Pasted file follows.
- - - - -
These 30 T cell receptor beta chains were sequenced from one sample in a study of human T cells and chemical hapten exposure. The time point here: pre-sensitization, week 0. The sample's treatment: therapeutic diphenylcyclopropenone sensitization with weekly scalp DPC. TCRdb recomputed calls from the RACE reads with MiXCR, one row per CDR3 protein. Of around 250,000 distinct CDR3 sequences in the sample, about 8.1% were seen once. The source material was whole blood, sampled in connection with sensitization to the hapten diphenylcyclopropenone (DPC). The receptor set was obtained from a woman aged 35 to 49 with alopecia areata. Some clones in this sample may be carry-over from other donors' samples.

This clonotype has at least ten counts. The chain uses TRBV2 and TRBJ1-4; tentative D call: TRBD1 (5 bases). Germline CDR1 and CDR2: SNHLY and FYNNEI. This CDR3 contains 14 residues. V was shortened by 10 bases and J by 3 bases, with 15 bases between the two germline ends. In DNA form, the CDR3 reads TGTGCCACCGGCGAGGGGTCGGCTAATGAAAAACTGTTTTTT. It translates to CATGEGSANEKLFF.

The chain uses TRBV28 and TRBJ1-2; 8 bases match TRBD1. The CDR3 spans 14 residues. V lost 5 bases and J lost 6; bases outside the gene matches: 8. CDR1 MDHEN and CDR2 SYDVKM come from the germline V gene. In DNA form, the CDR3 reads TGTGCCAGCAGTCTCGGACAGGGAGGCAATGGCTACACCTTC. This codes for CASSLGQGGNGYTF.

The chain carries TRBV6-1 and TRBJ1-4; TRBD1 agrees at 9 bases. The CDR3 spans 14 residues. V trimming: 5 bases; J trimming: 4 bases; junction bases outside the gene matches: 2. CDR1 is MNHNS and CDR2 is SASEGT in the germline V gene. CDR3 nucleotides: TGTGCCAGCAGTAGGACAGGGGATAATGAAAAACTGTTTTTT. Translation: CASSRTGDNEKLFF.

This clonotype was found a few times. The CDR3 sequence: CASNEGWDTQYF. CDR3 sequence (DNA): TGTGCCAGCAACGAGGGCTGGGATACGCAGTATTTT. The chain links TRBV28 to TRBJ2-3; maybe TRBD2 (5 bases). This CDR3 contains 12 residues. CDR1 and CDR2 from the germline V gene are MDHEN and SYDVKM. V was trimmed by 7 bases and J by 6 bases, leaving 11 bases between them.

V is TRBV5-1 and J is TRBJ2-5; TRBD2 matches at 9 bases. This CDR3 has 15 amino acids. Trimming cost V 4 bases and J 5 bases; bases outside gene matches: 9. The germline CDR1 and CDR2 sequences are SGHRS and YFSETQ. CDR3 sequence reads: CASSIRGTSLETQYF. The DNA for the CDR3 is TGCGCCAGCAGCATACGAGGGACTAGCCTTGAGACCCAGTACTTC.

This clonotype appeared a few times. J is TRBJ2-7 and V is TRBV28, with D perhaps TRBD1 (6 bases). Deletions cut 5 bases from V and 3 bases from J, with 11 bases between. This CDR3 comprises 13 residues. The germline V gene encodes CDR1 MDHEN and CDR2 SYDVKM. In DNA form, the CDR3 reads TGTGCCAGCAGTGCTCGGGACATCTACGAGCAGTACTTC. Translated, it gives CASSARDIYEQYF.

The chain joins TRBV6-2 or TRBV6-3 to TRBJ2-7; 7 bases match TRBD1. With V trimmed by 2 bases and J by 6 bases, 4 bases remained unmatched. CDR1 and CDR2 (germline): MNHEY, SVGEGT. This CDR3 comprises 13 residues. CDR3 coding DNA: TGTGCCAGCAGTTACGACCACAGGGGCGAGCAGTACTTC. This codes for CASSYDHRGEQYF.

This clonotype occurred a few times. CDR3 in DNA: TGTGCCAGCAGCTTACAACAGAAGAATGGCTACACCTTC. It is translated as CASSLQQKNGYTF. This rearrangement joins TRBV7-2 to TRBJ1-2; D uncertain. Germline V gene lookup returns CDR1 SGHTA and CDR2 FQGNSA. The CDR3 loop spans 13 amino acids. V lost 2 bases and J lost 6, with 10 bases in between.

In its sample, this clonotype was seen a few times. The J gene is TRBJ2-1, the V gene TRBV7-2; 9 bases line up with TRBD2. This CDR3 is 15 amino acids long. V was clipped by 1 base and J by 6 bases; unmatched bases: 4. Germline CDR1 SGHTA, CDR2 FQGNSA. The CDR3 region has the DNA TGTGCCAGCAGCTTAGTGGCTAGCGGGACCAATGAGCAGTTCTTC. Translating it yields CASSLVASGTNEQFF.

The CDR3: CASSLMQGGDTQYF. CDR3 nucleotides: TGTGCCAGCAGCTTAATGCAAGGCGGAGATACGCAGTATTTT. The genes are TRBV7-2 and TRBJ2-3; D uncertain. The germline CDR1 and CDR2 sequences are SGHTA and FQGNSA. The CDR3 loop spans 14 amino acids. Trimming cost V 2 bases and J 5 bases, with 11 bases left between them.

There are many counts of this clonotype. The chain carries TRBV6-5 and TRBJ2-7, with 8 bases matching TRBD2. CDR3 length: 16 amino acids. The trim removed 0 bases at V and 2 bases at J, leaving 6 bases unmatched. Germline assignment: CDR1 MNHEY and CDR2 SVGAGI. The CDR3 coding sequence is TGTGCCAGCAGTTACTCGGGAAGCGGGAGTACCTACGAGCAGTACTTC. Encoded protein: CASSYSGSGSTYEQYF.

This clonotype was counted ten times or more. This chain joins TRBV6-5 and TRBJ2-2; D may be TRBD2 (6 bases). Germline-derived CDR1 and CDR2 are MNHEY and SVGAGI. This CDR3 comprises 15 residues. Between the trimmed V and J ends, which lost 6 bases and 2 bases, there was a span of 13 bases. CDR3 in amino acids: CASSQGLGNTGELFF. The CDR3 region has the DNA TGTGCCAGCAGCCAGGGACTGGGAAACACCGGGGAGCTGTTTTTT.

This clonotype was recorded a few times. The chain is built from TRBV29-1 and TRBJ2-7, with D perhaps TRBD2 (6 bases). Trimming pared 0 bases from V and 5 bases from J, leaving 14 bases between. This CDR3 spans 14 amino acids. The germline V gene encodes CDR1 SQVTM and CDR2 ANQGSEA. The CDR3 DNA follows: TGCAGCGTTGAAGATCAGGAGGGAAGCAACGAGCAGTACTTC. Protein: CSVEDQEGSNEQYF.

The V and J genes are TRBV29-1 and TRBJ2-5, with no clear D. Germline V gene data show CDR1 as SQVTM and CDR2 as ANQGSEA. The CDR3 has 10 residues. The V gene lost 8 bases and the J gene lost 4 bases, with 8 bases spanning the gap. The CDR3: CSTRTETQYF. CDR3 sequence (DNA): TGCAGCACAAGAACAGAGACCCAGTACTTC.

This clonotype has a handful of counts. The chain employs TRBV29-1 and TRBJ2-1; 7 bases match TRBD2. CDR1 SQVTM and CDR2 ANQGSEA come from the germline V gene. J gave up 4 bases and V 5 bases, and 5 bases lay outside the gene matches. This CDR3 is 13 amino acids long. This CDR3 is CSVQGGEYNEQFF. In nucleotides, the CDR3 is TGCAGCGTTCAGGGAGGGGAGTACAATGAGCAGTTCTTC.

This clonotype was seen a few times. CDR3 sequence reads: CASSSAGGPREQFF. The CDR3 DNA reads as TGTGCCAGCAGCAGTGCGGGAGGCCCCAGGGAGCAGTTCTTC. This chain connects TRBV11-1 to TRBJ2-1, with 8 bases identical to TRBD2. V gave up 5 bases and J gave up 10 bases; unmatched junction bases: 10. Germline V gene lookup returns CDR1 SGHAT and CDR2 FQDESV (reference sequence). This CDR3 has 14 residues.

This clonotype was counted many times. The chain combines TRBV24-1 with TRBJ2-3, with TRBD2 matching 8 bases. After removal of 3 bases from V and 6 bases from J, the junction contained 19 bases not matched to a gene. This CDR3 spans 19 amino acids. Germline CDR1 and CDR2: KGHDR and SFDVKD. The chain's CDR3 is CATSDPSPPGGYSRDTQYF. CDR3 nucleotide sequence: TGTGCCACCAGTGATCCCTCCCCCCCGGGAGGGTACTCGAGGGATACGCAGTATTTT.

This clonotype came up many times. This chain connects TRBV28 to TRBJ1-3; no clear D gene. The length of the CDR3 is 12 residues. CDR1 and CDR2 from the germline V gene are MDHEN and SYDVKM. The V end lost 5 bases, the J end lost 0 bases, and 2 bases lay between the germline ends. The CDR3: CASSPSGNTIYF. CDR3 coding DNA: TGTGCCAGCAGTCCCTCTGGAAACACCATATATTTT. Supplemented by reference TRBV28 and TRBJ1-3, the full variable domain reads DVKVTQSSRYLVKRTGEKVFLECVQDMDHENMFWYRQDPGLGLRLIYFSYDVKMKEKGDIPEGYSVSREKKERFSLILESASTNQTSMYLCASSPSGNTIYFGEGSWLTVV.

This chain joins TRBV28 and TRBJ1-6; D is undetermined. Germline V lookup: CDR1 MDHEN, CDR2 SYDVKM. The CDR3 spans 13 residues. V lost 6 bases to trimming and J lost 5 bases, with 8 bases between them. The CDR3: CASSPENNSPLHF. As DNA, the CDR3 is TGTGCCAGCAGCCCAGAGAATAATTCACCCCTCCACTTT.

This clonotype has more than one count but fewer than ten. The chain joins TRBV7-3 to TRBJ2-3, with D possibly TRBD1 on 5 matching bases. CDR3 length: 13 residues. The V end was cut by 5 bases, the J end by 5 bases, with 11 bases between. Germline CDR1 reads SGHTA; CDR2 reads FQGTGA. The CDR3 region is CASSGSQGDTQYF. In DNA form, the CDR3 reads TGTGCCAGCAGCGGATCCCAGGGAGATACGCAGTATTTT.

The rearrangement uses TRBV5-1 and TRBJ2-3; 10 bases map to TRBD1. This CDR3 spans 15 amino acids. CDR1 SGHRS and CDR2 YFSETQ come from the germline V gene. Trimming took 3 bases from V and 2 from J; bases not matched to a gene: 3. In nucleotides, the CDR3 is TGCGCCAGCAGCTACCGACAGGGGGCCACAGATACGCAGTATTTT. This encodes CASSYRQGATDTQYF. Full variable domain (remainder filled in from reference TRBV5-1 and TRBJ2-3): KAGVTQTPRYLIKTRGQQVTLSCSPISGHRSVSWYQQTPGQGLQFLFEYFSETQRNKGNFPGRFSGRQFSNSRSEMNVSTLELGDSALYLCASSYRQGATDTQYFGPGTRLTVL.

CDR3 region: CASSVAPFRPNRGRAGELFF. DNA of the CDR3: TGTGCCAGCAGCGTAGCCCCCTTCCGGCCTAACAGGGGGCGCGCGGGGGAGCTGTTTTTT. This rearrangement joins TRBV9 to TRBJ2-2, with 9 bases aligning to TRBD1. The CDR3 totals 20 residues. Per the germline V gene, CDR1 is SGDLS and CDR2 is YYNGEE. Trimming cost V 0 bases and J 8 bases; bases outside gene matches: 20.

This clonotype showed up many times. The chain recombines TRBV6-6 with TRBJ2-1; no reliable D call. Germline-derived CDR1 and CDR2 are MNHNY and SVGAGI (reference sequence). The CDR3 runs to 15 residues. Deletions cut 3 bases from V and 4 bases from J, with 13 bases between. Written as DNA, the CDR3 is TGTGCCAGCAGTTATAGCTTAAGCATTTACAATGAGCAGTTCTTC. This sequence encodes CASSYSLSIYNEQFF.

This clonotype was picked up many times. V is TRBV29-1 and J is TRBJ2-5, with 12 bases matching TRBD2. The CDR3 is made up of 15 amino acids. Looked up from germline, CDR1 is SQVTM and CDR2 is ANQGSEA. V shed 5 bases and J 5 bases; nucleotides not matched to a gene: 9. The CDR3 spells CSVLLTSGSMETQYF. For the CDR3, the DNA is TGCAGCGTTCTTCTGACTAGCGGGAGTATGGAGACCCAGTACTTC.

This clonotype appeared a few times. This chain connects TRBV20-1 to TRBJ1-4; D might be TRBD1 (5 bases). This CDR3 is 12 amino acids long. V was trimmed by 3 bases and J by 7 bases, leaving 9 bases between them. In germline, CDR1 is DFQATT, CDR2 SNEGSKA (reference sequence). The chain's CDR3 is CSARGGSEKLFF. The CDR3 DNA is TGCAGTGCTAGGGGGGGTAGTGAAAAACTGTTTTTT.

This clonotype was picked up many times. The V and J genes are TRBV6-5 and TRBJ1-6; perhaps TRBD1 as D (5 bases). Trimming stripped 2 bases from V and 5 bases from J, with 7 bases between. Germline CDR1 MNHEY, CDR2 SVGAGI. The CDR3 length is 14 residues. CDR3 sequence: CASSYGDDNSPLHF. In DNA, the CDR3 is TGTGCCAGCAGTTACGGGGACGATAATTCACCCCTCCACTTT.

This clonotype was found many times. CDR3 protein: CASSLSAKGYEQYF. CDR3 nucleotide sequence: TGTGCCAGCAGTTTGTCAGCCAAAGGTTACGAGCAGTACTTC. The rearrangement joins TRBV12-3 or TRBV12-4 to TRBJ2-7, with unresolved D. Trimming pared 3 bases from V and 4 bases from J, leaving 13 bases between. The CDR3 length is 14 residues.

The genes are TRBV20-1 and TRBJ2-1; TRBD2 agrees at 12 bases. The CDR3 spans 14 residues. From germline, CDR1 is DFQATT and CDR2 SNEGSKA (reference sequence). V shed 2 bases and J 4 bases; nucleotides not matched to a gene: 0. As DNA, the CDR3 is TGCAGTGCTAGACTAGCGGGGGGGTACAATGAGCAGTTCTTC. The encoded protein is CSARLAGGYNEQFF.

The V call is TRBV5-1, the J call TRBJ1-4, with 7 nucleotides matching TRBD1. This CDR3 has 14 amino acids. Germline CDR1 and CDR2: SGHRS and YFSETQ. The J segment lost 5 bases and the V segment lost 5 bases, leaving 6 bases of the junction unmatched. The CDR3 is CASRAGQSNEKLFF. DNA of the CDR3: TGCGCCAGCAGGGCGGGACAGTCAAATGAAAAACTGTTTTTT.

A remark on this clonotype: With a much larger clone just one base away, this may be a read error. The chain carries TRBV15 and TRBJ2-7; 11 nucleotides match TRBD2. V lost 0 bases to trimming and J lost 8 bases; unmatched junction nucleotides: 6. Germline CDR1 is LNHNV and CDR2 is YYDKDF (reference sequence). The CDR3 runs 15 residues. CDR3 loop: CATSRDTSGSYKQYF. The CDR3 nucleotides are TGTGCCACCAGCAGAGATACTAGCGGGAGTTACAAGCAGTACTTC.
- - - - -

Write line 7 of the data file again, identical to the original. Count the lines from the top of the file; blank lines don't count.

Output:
This clonotype appeared a few times. J is TRBJ2-7 and V is TRBV28, with D perhaps TRBD1 (6 bases). Deletions cut 5 bases from V and 3 bases from J, with 11 bases between. This CDR3 comprises 13 residues. The germline V gene encodes CDR1 MDHEN and CDR2 SYDVKM. In DNA form, the CDR3 reads TGTGCCAGCAGTGCTCGGGACATCTACGAGCAGTACTTC. Translated, it gives CASSARDIYEQYF.